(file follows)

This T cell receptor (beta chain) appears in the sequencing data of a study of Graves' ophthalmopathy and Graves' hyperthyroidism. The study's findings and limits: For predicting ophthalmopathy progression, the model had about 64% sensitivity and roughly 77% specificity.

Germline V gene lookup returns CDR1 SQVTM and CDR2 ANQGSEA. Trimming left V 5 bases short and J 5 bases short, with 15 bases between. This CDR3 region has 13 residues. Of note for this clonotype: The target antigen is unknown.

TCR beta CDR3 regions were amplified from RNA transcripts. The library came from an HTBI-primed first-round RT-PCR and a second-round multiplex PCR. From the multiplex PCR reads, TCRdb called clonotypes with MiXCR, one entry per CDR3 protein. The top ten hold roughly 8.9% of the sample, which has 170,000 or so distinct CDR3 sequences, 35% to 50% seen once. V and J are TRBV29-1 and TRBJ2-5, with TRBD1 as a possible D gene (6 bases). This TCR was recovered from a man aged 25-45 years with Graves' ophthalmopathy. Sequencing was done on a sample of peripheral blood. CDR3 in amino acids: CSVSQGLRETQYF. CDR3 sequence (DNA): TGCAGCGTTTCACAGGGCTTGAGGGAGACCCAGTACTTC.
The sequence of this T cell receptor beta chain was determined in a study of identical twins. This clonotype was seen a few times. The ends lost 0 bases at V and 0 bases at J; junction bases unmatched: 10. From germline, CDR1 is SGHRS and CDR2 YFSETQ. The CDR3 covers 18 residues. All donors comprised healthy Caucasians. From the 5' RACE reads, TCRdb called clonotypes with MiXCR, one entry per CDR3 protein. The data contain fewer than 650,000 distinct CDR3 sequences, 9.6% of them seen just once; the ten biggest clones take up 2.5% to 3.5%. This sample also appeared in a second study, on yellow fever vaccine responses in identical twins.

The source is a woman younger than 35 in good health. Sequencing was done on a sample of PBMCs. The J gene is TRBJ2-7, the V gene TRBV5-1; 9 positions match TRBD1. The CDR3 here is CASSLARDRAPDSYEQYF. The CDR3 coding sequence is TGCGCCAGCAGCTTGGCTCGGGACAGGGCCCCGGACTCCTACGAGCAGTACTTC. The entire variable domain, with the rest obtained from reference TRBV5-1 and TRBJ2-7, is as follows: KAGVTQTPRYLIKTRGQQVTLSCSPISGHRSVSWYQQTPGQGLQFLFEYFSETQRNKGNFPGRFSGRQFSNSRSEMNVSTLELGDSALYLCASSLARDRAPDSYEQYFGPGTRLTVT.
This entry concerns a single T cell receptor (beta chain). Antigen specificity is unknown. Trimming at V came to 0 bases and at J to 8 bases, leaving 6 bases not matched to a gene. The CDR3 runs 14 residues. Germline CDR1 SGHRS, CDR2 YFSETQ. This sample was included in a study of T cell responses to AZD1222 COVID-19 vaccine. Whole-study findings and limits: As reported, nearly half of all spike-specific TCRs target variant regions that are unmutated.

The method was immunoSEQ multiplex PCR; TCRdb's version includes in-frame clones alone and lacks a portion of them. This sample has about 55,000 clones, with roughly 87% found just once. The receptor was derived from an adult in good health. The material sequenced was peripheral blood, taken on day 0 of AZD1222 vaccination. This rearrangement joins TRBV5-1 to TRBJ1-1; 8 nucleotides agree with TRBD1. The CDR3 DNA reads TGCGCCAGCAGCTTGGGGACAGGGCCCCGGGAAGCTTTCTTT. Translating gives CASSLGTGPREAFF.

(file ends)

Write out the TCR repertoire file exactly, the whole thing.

This T cell receptor (beta chain) appears in the sequencing data of a study of Graves' ophthalmopathy and Graves' hyperthyroidism. The study's findings and limits: For predicting ophthalmopathy progression, the model had about 64% sensitivity and roughly 77% specificity.

Germline V gene lookup returns CDR1 SQVTM and CDR2 ANQGSEA. Trimming left V 5 bases short and J 5 bases short, with 15 bases between. This CDR3 region has 13 residues. Of note for this clonotype: The target antigen is unknown.

TCR beta CDR3 regions were amplified from RNA transcripts. The library came from an HTBI-primed first-round RT-PCR and a second-round multiplex PCR. From the multiplex PCR reads, TCRdb called clonotypes with MiXCR, one entry per CDR3 protein. The top ten hold roughly 8.9% of the sample, which has 170,000 or so distinct CDR3 sequences, 35% to 50% seen once. V and J are TRBV29-1 and TRBJ2-5, with TRBD1 as a possible D gene (6 bases). This TCR was recovered from a man aged 25-45 years with Graves' ophthalmopathy. Sequencing was done on a sample of peripheral blood. CDR3 in amino acids: CSVSQGLRETQYF. CDR3 sequence (DNA): TGCAGCGTTTCACAGGGCTTGAGGGAGACCCAGTACTTC.
The sequence of this T cell receptor beta chain was determined in a study of identical twins. This clonotype was seen a few times. The ends lost 0 bases at V and 0 bases at J; junction bases unmatched: 10. From germline, CDR1 is SGHRS and CDR2 YFSETQ. The CDR3 covers 18 residues. All donors comprised healthy Caucasians. From the 5' RACE reads, TCRdb called clonotypes with MiXCR, one entry per CDR3 protein. The data contain fewer than 650,000 distinct CDR3 sequences, 9.6% of them seen just once; the ten biggest clones take up 2.5% to 3.5%. This sample also appeared in a second study, on yellow fever vaccine responses in identical twins.

The source is a woman younger than 35 in good health. Sequencing was done on a sample of PBMCs. The J gene is TRBJ2-7, the V gene TRBV5-1; 9 positions match TRBD1. The CDR3 here is CASSLARDRAPDSYEQYF. The CDR3 coding sequence is TGCGCCAGCAGCTTGGCTCGGGACAGGGCCCCGGACTCCTACGAGCAGTACTTC. The entire variable domain, with the rest obtained from reference TRBV5-1 and TRBJ2-7, is as follows: KAGVTQTPRYLIKTRGQQVTLSCSPISGHRSVSWYQQTPGQGLQFLFEYFSETQRNKGNFPGRFSGRQFSNSRSEMNVSTLELGDSALYLCASSLARDRAPDSYEQYFGPGTRLTVT.
This entry concerns a single T cell receptor (beta chain). Antigen specificity is unknown. Trimming at V came to 0 bases and at J to 8 bases, leaving 6 bases not matched to a gene. The CDR3 runs 14 residues. Germline CDR1 SGHRS, CDR2 YFSETQ. This sample was included in a study of T cell responses to AZD1222 COVID-19 vaccine. Whole-study findings and limits: As reported, nearly half of all spike-specific TCRs target variant regions that are unmutated.

The method was immunoSEQ multiplex PCR; TCRdb's version includes in-frame clones alone and lacks a portion of them. This sample has about 55,000 clones, with roughly 87% found just once. The receptor was derived from an adult in good health. The material sequenced was peripheral blood, taken on day 0 of AZD1222 vaccination. This rearrangement joins TRBV5-1 to TRBJ1-1; 8 nucleotides agree with TRBD1. The CDR3 DNA reads TGCGCCAGCAGCTTGGGGACAGGGCCCCGGGAAGCTTTCTTT. Translating gives CASSLGTGPREAFF.